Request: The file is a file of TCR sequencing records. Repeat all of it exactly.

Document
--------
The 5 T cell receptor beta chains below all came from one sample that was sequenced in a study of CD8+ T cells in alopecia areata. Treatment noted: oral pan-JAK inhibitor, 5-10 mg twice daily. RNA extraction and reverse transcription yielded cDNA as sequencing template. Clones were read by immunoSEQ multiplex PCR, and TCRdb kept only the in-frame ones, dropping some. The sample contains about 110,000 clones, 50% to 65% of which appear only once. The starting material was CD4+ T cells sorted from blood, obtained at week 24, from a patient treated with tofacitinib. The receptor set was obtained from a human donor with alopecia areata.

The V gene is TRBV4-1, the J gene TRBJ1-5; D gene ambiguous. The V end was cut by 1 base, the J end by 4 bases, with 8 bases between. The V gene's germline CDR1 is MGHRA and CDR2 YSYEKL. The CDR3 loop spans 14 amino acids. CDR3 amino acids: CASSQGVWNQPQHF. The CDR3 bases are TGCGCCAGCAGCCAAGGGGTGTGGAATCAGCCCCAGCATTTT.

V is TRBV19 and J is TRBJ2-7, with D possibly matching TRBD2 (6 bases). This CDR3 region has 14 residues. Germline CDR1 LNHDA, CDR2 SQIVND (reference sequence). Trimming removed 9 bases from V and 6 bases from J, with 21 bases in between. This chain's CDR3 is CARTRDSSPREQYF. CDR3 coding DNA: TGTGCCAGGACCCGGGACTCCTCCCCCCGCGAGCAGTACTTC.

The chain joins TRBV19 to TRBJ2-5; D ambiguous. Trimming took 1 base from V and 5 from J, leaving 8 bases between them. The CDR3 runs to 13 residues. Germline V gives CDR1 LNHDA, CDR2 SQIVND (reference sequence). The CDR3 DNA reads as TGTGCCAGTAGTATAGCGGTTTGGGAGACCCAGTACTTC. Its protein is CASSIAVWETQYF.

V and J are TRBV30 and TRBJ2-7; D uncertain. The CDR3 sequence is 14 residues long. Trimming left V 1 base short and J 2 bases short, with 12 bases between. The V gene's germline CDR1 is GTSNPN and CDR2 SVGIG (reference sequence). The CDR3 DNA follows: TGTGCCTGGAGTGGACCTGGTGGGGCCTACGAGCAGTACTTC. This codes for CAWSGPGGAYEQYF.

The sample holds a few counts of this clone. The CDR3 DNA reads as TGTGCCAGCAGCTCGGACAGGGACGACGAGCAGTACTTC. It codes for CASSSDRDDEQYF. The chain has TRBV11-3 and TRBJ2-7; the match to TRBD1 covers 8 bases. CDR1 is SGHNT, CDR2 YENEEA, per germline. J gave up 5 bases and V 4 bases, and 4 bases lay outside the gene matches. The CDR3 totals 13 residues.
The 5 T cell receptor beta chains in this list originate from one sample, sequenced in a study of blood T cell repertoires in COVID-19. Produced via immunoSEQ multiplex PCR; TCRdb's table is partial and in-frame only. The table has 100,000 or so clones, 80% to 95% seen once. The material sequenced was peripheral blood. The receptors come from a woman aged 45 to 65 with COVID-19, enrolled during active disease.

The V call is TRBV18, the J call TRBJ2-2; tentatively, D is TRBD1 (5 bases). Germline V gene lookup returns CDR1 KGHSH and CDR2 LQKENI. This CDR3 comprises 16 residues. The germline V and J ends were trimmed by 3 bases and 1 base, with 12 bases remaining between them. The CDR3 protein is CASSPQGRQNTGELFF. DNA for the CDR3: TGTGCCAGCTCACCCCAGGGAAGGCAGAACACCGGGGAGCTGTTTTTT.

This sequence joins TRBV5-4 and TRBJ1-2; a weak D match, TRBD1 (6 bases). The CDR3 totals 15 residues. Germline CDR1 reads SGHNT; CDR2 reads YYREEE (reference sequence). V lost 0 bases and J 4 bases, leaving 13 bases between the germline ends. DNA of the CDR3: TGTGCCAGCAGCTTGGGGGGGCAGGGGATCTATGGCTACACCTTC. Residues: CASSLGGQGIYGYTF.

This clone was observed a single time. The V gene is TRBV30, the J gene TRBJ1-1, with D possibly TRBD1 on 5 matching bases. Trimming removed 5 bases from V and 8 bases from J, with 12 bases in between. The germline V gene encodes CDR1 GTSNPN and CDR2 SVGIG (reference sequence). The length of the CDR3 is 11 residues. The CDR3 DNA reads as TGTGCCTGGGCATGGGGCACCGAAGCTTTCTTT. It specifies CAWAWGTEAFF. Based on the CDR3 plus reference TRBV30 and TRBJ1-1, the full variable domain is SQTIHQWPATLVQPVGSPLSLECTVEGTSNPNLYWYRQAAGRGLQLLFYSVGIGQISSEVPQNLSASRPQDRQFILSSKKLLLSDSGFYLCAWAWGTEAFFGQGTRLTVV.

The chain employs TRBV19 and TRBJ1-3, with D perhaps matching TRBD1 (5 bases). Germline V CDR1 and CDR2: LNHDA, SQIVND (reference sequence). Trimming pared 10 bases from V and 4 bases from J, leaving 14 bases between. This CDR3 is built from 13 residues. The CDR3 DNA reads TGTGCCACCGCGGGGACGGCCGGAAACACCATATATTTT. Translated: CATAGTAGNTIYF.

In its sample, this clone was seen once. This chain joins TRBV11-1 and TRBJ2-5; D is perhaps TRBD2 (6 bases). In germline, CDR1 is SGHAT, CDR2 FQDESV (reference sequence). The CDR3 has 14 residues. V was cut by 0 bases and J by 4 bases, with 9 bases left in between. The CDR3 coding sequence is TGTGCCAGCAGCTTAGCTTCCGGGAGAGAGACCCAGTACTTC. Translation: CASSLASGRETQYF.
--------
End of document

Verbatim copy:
The 5 T cell receptor beta chains below all came from one sample that was sequenced in a study of CD8+ T cells in alopecia areata. Treatment noted: oral pan-JAK inhibitor, 5-10 mg twice daily. RNA extraction and reverse transcription yielded cDNA as sequencing template. Clones were read by immunoSEQ multiplex PCR, and TCRdb kept only the in-frame ones, dropping some. The sample contains about 110,000 clones, 50% to 65% of which appear only once. The starting material was CD4+ T cells sorted from blood, obtained at week 24, from a patient treated with tofacitinib. The receptor set was obtained from a human donor with alopecia areata.

The V gene is TRBV4-1, the J gene TRBJ1-5; D gene ambiguous. The V end was cut by 1 base, the J end by 4 bases, with 8 bases between. The V gene's germline CDR1 is MGHRA and CDR2 YSYEKL. The CDR3 loop spans 14 amino acids. CDR3 amino acids: CASSQGVWNQPQHF. The CDR3 bases are TGCGCCAGCAGCCAAGGGGTGTGGAATCAGCCCCAGCATTTT.

V is TRBV19 and J is TRBJ2-7, with D possibly matching TRBD2 (6 bases). This CDR3 region has 14 residues. Germline CDR1 LNHDA, CDR2 SQIVND (reference sequence). Trimming removed 9 bases from V and 6 bases from J, with 21 bases in between. This chain's CDR3 is CARTRDSSPREQYF. CDR3 coding DNA: TGTGCCAGGACCCGGGACTCCTCCCCCCGCGAGCAGTACTTC.

The chain joins TRBV19 to TRBJ2-5; D ambiguous. Trimming took 1 base from V and 5 from J, leaving 8 bases between them. The CDR3 runs to 13 residues. Germline V gives CDR1 LNHDA, CDR2 SQIVND (reference sequence). The CDR3 DNA reads as TGTGCCAGTAGTATAGCGGTTTGGGAGACCCAGTACTTC. Its protein is CASSIAVWETQYF.

V and J are TRBV30 and TRBJ2-7; D uncertain. The CDR3 sequence is 14 residues long. Trimming left V 1 base short and J 2 bases short, with 12 bases between. The V gene's germline CDR1 is GTSNPN and CDR2 SVGIG (reference sequence). The CDR3 DNA follows: TGTGCCTGGAGTGGACCTGGTGGGGCCTACGAGCAGTACTTC. This codes for CAWSGPGGAYEQYF.

The sample holds a few counts of this clone. The CDR3 DNA reads as TGTGCCAGCAGCTCGGACAGGGACGACGAGCAGTACTTC. It codes for CASSSDRDDEQYF. The chain has TRBV11-3 and TRBJ2-7; the match to TRBD1 covers 8 bases. CDR1 is SGHNT, CDR2 YENEEA, per germline. J gave up 5 bases and V 4 bases, and 4 bases lay outside the gene matches. The CDR3 totals 13 residues.
The 5 T cell receptor beta chains in this list originate from one sample, sequenced in a study of blood T cell repertoires in COVID-19. Produced via immunoSEQ multiplex PCR; TCRdb's table is partial and in-frame only. The table has 100,000 or so clones, 80% to 95% seen once. The material sequenced was peripheral blood. The receptors come from a woman aged 45 to 65 with COVID-19, enrolled during active disease.

The V call is TRBV18, the J call TRBJ2-2; tentatively, D is TRBD1 (5 bases). Germline V gene lookup returns CDR1 KGHSH and CDR2 LQKENI. This CDR3 comprises 16 residues. The germline V and J ends were trimmed by 3 bases and 1 base, with 12 bases remaining between them. The CDR3 protein is CASSPQGRQNTGELFF. DNA for the CDR3: TGTGCCAGCTCACCCCAGGGAAGGCAGAACACCGGGGAGCTGTTTTTT.

This sequence joins TRBV5-4 and TRBJ1-2; a weak D match, TRBD1 (6 bases). The CDR3 totals 15 residues. Germline CDR1 reads SGHNT; CDR2 reads YYREEE (reference sequence). V lost 0 bases and J 4 bases, leaving 13 bases between the germline ends. DNA of the CDR3: TGTGCCAGCAGCTTGGGGGGGCAGGGGATCTATGGCTACACCTTC. Residues: CASSLGGQGIYGYTF.

This clone was observed a single time. The V gene is TRBV30, the J gene TRBJ1-1, with D possibly TRBD1 on 5 matching bases. Trimming removed 5 bases from V and 8 bases from J, with 12 bases in between. The germline V gene encodes CDR1 GTSNPN and CDR2 SVGIG (reference sequence). The length of the CDR3 is 11 residues. The CDR3 DNA reads as TGTGCCTGGGCATGGGGCACCGAAGCTTTCTTT. It specifies CAWAWGTEAFF. Based on the CDR3 plus reference TRBV30 and TRBJ1-1, the full variable domain is SQTIHQWPATLVQPVGSPLSLECTVEGTSNPNLYWYRQAAGRGLQLLFYSVGIGQISSEVPQNLSASRPQDRQFILSSKKLLLSDSGFYLCAWAWGTEAFFGQGTRLTVV.

The chain employs TRBV19 and TRBJ1-3, with D perhaps matching TRBD1 (5 bases). Germline V CDR1 and CDR2: LNHDA, SQIVND (reference sequence). Trimming pared 10 bases from V and 4 bases from J, leaving 14 bases between. This CDR3 is built from 13 residues. The CDR3 DNA reads TGTGCCACCGCGGGGACGGCCGGAAACACCATATATTTT. Translated: CATAGTAGNTIYF.

In its sample, this clone was seen once. This chain joins TRBV11-1 and TRBJ2-5; D is perhaps TRBD2 (6 bases). In germline, CDR1 is SGHAT, CDR2 FQDESV (reference sequence). The CDR3 has 14 residues. V was cut by 0 bases and J by 4 bases, with 9 bases left in between. The CDR3 coding sequence is TGTGCCAGCAGCTTAGCTTCCGGGAGAGAGACCCAGTACTTC. Translation: CASSLASGRETQYF.